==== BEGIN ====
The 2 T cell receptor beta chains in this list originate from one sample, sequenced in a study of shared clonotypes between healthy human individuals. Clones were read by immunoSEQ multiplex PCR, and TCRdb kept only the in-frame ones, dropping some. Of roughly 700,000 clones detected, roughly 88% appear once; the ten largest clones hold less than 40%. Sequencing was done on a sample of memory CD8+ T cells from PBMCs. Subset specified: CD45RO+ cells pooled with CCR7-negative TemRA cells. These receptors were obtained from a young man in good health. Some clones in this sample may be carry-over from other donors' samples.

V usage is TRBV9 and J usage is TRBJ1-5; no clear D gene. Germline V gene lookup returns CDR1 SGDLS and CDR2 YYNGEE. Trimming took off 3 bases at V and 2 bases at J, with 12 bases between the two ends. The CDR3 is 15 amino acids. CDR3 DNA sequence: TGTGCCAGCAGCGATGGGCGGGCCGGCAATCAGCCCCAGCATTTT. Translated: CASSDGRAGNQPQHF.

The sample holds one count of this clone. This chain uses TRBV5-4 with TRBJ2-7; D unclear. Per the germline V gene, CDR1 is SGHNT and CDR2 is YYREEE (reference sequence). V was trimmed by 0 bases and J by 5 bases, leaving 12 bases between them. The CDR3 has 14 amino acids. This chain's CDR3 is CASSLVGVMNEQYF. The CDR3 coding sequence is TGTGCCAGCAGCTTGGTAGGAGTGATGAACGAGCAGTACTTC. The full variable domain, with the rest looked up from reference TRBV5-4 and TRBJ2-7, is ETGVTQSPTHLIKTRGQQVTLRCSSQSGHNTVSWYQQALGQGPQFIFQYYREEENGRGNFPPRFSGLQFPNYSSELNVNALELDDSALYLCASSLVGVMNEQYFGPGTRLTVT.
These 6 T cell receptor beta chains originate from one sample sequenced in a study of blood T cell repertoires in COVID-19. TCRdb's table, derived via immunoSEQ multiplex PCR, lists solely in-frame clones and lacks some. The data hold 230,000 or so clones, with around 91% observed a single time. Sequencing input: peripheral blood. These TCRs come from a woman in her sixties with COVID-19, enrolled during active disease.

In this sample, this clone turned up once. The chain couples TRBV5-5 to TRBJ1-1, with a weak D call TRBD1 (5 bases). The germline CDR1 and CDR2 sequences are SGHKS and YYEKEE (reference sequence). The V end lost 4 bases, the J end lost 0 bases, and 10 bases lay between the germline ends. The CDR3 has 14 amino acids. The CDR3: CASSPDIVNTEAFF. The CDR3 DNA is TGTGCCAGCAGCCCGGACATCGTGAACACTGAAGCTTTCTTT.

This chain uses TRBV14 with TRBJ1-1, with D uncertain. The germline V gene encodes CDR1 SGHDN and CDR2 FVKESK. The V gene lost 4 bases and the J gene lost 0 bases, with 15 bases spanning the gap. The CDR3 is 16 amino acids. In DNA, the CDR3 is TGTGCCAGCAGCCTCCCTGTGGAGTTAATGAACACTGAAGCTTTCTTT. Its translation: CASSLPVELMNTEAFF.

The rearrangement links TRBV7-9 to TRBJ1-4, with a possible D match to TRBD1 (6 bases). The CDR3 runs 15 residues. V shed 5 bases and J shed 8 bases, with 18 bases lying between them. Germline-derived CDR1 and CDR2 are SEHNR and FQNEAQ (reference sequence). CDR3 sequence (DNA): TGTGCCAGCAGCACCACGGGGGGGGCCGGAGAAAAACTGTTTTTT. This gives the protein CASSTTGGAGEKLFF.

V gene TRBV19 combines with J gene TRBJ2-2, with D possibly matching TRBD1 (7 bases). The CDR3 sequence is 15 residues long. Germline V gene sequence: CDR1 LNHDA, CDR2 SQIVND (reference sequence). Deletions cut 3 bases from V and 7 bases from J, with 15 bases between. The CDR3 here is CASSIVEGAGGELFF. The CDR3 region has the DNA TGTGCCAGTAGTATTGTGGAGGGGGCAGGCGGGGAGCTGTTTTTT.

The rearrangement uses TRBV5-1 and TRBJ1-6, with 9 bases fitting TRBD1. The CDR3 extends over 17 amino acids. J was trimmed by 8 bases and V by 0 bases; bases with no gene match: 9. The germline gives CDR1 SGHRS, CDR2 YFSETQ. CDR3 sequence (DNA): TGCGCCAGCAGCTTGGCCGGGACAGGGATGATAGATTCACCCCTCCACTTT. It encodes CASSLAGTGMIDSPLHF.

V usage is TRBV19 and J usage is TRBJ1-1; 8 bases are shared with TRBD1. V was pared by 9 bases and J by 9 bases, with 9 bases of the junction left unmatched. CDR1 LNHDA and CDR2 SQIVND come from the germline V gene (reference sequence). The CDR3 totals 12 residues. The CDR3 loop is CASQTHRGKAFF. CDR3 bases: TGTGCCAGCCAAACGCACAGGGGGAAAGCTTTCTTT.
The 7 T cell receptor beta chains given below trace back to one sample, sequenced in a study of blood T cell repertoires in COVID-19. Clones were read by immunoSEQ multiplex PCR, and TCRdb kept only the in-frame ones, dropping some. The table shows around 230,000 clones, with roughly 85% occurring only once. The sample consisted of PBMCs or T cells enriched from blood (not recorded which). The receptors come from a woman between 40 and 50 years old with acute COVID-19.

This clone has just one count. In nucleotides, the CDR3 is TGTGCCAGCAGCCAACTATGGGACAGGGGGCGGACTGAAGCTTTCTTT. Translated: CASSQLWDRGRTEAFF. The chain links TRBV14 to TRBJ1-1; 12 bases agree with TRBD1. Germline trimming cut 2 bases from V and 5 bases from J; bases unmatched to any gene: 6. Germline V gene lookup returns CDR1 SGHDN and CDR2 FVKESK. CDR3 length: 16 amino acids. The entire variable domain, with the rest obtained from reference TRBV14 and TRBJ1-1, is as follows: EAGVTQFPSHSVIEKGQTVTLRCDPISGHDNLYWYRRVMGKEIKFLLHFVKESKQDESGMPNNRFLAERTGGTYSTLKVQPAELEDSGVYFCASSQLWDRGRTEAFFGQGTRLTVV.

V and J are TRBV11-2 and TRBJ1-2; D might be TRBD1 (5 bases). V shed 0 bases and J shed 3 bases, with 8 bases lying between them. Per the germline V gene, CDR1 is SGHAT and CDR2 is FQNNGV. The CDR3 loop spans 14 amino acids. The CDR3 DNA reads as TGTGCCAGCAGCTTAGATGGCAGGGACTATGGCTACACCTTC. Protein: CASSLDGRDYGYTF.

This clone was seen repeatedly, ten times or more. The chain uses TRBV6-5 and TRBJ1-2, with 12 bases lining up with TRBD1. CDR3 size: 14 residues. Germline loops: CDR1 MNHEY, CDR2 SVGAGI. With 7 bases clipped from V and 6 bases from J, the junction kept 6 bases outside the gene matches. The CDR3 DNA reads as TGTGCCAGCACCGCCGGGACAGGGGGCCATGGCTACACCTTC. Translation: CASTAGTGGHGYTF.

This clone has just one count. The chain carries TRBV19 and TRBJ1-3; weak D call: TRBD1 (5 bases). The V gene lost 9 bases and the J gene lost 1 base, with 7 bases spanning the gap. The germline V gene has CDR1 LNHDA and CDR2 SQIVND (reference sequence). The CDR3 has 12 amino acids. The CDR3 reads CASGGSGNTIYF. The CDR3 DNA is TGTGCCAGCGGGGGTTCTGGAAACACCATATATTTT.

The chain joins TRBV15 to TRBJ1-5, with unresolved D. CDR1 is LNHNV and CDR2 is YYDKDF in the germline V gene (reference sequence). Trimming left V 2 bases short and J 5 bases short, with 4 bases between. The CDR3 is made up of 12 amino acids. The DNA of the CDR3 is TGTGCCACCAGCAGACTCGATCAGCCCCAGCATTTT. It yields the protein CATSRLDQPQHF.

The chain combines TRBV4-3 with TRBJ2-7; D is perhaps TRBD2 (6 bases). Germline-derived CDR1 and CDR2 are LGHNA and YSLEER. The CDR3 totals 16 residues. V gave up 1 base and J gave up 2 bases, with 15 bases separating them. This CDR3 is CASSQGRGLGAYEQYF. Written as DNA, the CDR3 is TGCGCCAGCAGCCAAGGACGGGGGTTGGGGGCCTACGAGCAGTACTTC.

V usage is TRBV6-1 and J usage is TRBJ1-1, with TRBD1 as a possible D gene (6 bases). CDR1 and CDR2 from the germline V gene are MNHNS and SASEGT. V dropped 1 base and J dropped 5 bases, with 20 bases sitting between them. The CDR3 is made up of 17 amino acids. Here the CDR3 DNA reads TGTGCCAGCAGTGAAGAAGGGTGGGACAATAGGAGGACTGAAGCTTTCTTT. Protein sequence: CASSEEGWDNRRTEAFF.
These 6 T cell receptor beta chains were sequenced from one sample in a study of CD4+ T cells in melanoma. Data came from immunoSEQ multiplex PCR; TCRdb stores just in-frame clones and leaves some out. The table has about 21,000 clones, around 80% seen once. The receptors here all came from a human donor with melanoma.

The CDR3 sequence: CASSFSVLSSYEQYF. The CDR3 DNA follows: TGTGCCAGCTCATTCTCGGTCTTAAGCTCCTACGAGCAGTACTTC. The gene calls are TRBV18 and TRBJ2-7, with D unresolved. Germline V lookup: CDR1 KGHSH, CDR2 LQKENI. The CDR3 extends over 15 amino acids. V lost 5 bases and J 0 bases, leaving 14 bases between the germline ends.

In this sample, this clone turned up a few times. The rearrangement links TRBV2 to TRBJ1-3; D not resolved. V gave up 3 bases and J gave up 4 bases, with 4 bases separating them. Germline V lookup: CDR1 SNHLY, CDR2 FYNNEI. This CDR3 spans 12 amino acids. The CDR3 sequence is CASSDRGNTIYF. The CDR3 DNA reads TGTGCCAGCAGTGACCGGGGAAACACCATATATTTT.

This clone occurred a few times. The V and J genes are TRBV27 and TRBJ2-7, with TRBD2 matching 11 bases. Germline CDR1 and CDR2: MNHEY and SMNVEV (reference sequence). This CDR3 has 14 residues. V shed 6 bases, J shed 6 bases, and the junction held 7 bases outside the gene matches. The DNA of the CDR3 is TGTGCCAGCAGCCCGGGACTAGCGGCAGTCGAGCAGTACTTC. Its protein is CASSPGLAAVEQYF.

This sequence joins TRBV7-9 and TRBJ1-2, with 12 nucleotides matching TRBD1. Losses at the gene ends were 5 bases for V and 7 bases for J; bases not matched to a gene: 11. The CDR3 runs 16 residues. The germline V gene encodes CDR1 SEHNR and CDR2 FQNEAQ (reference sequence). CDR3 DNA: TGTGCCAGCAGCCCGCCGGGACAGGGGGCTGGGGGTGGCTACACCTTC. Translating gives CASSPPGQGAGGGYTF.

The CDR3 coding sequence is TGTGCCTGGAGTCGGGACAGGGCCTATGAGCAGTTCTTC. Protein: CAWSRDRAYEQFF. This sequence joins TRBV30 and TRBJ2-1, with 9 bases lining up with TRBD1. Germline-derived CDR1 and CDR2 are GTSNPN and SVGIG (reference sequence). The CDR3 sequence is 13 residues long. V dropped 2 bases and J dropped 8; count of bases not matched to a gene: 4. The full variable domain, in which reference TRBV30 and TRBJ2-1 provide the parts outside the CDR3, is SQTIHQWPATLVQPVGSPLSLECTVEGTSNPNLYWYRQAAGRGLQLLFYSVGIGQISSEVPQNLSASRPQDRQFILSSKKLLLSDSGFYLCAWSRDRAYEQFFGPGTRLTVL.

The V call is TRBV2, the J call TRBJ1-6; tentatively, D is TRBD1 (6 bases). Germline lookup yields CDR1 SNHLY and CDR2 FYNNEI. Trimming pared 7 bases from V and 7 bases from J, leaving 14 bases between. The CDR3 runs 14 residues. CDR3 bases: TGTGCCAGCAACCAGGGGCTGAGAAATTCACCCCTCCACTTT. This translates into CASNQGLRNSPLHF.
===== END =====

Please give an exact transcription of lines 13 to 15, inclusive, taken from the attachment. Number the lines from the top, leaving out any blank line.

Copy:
V and J are TRBV11-2 and TRBJ1-2; D might be TRBD1 (5 bases). V shed 0 bases and J shed 3 bases, with 8 bases lying between them. Per the germline V gene, CDR1 is SGHAT and CDR2 is FQNNGV. The CDR3 loop spans 14 amino acids. The CDR3 DNA reads as TGTGCCAGCAGCTTAGATGGCAGGGACTATGGCTACACCTTC. Protein: CASSLDGRDYGYTF.

This clone was seen repeatedly, ten times or more. The chain uses TRBV6-5 and TRBJ1-2, with 12 bases lining up with TRBD1. CDR3 size: 14 residues. Germline loops: CDR1 MNHEY, CDR2 SVGAGI. With 7 bases clipped from V and 6 bases from J, the junction kept 6 bases outside the gene matches. The CDR3 DNA reads as TGTGCCAGCACCGCCGGGACAGGGGGCCATGGCTACACCTTC. Translation: CASTAGTGGHGYTF.

This clone has just one count. The chain carries TRBV19 and TRBJ1-3; weak D call: TRBD1 (5 bases). The V gene lost 9 bases and the J gene lost 1 base, with 7 bases spanning the gap. The germline V gene has CDR1 LNHDA and CDR2 SQIVND (reference sequence). The CDR3 has 12 amino acids. The CDR3 reads CASGGSGNTIYF. The CDR3 DNA is TGTGCCAGCGGGGGTTCTGGAAACACCATATATTTT.